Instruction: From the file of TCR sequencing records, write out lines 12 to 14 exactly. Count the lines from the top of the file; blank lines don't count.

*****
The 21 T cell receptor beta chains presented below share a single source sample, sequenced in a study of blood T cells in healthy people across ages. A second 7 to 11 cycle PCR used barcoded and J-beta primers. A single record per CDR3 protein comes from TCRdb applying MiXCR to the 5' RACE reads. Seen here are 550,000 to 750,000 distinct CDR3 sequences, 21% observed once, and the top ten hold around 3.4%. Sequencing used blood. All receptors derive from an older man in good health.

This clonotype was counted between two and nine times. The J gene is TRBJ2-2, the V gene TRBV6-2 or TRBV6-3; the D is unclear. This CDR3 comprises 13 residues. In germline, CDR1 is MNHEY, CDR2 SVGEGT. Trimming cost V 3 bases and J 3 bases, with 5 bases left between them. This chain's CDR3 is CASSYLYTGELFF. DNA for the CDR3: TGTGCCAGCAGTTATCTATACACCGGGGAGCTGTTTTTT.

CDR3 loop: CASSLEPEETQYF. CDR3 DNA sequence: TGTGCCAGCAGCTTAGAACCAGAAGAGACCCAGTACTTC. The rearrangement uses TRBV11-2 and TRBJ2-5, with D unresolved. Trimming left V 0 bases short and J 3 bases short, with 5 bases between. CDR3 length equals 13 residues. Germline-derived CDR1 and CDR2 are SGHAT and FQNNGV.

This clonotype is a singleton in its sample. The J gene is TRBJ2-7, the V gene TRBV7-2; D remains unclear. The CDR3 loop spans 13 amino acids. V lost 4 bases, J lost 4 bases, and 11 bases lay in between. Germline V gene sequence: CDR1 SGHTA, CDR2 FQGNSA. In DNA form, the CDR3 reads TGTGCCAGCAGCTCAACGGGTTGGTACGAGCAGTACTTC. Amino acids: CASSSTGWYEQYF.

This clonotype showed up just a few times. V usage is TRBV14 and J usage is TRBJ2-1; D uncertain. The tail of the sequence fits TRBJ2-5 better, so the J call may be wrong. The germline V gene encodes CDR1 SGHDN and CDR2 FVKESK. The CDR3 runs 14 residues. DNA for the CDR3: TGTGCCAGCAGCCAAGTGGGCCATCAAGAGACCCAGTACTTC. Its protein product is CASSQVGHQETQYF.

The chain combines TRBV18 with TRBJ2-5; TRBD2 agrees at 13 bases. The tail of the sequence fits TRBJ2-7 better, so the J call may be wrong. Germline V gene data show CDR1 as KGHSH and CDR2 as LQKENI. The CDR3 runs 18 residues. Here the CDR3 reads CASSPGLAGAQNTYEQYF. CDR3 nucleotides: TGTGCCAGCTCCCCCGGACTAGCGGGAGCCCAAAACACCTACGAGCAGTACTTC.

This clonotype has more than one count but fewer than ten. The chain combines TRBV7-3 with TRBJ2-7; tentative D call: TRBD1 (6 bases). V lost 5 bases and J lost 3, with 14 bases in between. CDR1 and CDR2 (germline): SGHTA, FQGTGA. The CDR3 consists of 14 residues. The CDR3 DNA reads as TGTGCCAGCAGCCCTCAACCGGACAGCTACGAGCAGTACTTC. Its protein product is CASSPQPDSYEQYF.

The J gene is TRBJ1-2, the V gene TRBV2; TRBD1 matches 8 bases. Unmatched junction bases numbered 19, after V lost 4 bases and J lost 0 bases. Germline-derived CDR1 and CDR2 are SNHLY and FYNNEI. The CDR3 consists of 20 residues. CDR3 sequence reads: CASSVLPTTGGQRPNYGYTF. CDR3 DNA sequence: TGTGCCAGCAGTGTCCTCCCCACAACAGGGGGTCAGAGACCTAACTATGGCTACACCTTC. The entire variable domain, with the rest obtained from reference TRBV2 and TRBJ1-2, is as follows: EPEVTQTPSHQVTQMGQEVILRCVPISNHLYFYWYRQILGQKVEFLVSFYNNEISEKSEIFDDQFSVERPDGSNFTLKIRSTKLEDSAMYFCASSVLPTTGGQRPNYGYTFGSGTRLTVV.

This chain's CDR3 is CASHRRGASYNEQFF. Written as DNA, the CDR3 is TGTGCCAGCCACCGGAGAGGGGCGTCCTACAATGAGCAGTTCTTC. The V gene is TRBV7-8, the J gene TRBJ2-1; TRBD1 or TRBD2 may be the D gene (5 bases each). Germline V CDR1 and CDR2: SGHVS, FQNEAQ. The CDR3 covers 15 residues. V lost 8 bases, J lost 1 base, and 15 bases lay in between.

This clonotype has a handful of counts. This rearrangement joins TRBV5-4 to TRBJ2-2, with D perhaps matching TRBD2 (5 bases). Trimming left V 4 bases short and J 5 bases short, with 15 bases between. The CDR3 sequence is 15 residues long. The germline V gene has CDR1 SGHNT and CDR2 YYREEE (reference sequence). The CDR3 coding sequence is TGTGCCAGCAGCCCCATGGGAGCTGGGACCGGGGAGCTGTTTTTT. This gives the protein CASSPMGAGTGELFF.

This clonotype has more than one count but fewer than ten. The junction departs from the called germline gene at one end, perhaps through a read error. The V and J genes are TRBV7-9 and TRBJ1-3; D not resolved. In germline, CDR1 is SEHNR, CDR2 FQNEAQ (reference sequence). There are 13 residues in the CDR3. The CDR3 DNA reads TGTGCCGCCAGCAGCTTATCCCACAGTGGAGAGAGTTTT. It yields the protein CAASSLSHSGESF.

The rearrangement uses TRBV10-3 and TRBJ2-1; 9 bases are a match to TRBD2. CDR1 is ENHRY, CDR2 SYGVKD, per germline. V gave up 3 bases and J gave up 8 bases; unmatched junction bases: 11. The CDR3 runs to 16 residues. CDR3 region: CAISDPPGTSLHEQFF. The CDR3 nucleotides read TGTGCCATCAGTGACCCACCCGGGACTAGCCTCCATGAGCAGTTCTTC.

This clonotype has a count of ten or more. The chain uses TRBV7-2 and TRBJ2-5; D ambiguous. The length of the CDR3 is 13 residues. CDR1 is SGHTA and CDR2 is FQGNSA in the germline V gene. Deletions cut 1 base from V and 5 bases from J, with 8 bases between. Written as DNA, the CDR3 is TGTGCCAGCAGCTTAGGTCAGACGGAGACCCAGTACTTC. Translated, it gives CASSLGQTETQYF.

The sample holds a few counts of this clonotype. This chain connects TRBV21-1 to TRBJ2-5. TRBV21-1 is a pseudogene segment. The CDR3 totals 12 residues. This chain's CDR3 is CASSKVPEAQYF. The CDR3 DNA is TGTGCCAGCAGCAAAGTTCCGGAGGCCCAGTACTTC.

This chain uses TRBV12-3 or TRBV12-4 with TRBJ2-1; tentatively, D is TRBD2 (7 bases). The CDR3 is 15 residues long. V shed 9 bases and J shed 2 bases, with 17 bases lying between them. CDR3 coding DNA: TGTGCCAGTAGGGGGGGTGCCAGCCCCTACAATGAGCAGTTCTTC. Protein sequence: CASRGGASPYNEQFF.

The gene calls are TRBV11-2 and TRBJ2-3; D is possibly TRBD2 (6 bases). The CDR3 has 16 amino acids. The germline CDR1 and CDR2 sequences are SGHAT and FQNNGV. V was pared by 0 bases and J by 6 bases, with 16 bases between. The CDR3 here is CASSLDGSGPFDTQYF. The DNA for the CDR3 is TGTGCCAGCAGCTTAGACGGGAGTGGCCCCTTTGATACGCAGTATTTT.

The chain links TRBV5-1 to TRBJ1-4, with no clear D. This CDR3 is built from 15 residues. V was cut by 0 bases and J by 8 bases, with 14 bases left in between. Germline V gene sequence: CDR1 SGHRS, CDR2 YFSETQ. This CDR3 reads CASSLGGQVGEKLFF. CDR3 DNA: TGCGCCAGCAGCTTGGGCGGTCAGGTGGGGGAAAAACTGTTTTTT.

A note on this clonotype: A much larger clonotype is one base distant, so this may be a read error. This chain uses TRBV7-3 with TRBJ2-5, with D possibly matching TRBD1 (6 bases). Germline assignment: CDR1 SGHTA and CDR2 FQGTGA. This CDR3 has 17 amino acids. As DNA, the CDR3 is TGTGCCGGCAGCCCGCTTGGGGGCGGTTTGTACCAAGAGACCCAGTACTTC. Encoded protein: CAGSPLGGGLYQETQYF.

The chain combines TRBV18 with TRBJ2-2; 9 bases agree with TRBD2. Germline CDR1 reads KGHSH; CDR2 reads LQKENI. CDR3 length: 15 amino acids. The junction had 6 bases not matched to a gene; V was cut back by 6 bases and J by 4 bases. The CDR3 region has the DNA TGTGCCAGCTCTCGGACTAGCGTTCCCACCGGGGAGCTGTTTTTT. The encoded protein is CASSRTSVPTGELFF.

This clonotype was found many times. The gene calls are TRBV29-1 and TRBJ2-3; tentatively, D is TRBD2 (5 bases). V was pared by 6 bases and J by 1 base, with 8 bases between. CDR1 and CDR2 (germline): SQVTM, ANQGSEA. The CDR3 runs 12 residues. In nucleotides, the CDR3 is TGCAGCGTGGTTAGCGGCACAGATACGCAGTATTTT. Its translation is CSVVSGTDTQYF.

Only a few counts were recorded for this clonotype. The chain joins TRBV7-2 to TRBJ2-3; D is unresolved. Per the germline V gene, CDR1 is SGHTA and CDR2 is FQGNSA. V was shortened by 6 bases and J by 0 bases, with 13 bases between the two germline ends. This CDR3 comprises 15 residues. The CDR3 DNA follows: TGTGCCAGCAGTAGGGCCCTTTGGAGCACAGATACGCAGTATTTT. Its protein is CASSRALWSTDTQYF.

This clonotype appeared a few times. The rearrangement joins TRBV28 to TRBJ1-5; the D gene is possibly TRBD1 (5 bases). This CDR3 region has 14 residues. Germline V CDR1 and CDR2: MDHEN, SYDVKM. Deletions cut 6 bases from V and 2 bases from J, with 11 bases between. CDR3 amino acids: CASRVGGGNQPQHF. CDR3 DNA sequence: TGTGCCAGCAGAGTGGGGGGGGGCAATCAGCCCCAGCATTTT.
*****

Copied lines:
The rearrangement uses TRBV10-3 and TRBJ2-1; 9 bases are a match to TRBD2. CDR1 is ENHRY, CDR2 SYGVKD, per germline. V gave up 3 bases and J gave up 8 bases; unmatched junction bases: 11. The CDR3 runs to 16 residues. CDR3 region: CAISDPPGTSLHEQFF. The CDR3 nucleotides read TGTGCCATCAGTGACCCACCCGGGACTAGCCTCCATGAGCAGTTCTTC.

This clonotype has a count of ten or more. The chain uses TRBV7-2 and TRBJ2-5; D ambiguous. The length of the CDR3 is 13 residues. CDR1 is SGHTA and CDR2 is FQGNSA in the germline V gene. Deletions cut 1 base from V and 5 bases from J, with 8 bases between. Written as DNA, the CDR3 is TGTGCCAGCAGCTTAGGTCAGACGGAGACCCAGTACTTC. Translated, it gives CASSLGQTETQYF.

The sample holds a few counts of this clonotype. This chain connects TRBV21-1 to TRBJ2-5. TRBV21-1 is a pseudogene segment. The CDR3 totals 12 residues. This chain's CDR3 is CASSKVPEAQYF. The CDR3 DNA is TGTGCCAGCAGCAAAGTTCCGGAGGCCCAGTACTTC.